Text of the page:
I think that campers of opposing groups living together and singing to the same Lord in times of danger was an experience of a lifetime.
All in the Cross of Christ. When I first participated in the work of Musalaha, I wondered how it would be possible for hands of friendship to reach out to each other in the midst of continuing confrontation and tension to join in mutual prayer. The answer I heard from a participant was: “We have many mixed feelings and go back and forth. Forgiveness is difficult by ourselves. However, we know that we have been forgiven and reconciled with God. Now we have received a new relationship with God and with other people.” Everything is joined together through the cross of Christ.
We did not choose the nation or place or family we would be born into, but we believe that all of it was within God’s plan. So then, as an outsider, how should I relate to these people?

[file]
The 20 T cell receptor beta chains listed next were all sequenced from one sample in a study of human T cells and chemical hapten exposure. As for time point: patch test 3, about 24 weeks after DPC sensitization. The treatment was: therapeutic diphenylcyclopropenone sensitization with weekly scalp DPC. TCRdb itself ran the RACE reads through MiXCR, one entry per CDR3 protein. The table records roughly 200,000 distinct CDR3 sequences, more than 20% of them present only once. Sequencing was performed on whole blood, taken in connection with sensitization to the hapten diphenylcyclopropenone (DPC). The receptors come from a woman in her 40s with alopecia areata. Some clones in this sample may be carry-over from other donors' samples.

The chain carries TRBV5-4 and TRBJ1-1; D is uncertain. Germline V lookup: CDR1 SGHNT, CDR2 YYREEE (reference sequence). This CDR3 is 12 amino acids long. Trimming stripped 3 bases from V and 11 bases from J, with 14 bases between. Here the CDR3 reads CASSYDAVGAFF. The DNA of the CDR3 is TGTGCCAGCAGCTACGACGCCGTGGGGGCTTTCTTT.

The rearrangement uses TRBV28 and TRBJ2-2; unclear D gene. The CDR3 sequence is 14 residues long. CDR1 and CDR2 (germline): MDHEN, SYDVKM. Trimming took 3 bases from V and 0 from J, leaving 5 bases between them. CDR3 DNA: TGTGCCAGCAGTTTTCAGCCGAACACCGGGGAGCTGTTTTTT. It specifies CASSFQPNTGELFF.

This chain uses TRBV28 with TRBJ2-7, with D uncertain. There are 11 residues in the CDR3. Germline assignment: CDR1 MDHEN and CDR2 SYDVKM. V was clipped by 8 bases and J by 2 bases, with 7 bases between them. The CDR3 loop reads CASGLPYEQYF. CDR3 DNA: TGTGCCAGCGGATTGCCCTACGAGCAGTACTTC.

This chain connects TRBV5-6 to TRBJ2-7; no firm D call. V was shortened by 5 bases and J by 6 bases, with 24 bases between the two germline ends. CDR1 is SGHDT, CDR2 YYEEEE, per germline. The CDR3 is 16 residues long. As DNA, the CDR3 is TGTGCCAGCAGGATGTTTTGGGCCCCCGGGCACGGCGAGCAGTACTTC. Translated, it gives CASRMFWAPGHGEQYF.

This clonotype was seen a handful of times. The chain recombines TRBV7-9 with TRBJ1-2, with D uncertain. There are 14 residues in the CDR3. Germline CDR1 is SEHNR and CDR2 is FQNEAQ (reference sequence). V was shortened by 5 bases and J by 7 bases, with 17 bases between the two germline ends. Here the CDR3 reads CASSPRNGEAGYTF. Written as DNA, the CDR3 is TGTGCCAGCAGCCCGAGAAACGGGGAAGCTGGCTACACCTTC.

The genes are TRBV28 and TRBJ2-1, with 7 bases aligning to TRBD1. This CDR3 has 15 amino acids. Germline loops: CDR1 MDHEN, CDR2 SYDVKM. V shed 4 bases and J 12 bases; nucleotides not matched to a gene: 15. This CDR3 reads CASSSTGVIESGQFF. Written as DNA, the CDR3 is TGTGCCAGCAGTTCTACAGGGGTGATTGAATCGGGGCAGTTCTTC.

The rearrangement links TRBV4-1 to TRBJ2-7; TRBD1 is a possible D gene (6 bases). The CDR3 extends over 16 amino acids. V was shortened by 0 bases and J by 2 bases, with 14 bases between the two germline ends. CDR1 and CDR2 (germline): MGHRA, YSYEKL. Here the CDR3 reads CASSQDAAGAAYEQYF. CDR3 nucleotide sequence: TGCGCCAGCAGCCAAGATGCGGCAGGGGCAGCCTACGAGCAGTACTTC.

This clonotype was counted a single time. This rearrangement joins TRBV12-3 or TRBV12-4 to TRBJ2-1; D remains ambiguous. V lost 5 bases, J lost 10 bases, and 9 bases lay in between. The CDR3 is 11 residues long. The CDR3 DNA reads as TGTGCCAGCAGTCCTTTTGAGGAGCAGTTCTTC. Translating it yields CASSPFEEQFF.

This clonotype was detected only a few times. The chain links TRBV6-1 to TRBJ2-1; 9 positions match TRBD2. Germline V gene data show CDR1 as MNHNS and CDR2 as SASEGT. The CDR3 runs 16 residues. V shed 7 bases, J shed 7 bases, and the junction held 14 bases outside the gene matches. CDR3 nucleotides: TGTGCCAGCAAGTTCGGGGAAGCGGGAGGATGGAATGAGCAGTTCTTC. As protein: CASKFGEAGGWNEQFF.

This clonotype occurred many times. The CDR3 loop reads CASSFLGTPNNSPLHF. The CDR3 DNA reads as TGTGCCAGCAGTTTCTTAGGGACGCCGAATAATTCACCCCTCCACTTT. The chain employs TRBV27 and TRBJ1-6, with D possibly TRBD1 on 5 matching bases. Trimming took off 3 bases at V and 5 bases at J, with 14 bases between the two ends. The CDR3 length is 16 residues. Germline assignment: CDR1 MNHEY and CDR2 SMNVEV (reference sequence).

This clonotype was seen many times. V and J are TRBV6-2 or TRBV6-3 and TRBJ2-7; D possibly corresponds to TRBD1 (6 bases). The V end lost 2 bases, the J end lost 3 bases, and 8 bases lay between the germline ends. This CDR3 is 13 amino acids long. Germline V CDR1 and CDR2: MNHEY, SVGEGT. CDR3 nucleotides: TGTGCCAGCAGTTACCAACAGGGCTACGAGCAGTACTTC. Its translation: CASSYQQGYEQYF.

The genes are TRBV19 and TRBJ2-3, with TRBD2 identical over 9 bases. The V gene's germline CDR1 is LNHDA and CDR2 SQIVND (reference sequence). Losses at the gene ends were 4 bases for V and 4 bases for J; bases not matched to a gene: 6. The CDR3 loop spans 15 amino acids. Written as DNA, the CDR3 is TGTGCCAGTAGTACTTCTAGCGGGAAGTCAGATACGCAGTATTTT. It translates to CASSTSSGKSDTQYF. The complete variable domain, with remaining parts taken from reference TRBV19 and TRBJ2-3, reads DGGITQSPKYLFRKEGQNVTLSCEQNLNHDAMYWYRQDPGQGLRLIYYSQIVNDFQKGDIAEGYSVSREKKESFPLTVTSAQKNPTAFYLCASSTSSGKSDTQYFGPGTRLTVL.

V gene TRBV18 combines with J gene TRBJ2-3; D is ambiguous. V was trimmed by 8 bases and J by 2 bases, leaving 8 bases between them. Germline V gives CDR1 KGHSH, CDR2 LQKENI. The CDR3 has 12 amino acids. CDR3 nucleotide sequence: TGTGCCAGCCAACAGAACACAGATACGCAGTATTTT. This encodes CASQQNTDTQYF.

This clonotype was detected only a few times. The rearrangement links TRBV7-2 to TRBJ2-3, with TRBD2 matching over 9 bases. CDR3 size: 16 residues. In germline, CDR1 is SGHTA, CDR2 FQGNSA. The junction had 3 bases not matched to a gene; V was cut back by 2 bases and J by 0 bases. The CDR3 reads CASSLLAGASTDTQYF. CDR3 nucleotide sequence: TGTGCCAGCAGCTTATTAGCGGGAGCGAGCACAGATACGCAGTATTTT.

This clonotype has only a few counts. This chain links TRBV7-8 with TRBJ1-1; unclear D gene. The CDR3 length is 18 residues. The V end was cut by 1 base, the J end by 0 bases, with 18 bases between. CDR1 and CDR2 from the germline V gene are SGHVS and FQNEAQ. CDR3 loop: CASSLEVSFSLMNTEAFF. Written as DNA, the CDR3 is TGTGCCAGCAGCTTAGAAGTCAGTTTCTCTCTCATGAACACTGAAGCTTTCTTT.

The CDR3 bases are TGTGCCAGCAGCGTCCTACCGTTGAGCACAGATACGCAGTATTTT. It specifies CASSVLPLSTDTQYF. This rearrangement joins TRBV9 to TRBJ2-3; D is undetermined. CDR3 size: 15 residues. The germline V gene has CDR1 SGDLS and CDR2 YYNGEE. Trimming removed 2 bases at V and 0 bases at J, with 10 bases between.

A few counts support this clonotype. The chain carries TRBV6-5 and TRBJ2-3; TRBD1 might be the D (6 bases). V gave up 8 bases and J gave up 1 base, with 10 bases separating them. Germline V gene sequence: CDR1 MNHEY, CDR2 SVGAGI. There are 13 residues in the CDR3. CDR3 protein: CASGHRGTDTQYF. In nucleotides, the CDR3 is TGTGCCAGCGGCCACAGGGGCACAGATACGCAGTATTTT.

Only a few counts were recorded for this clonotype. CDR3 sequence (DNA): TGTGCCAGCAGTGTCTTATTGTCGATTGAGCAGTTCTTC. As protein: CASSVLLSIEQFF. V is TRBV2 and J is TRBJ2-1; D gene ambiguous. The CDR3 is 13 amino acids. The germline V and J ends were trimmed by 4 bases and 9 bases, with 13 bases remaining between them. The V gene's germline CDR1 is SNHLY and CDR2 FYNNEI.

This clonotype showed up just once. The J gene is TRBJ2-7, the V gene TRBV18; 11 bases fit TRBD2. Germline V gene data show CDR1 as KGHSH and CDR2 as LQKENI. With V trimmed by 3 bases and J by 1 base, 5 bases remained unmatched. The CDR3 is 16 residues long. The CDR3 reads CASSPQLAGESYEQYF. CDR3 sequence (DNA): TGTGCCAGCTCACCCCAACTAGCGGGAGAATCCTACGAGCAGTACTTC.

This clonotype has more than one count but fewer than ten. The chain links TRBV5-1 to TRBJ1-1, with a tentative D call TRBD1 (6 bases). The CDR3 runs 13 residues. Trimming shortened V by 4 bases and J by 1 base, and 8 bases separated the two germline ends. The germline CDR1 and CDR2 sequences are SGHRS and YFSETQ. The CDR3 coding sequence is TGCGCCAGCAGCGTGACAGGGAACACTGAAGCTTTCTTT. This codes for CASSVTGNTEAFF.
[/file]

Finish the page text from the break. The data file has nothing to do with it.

I recognized that God has equal concern for each of us and I pray for both with love. I listen to both sides and think it is important to support each of them as much as I am able. I pray that I may walk the path that is pleasing to God by reading scripture attentively and putting into practice what I learn. Day by day I would like to be remade in the image of God.
Happily, each time I return to my own country, I am slowly able to enjoy talking with my father, and our relationship is being restored.
I remember what Christ once did for me and pray for faith to stand firm and to act as I should. (Tr. GM)
—From Shinto no Tomo (Believers’ Friend), March 2016 issue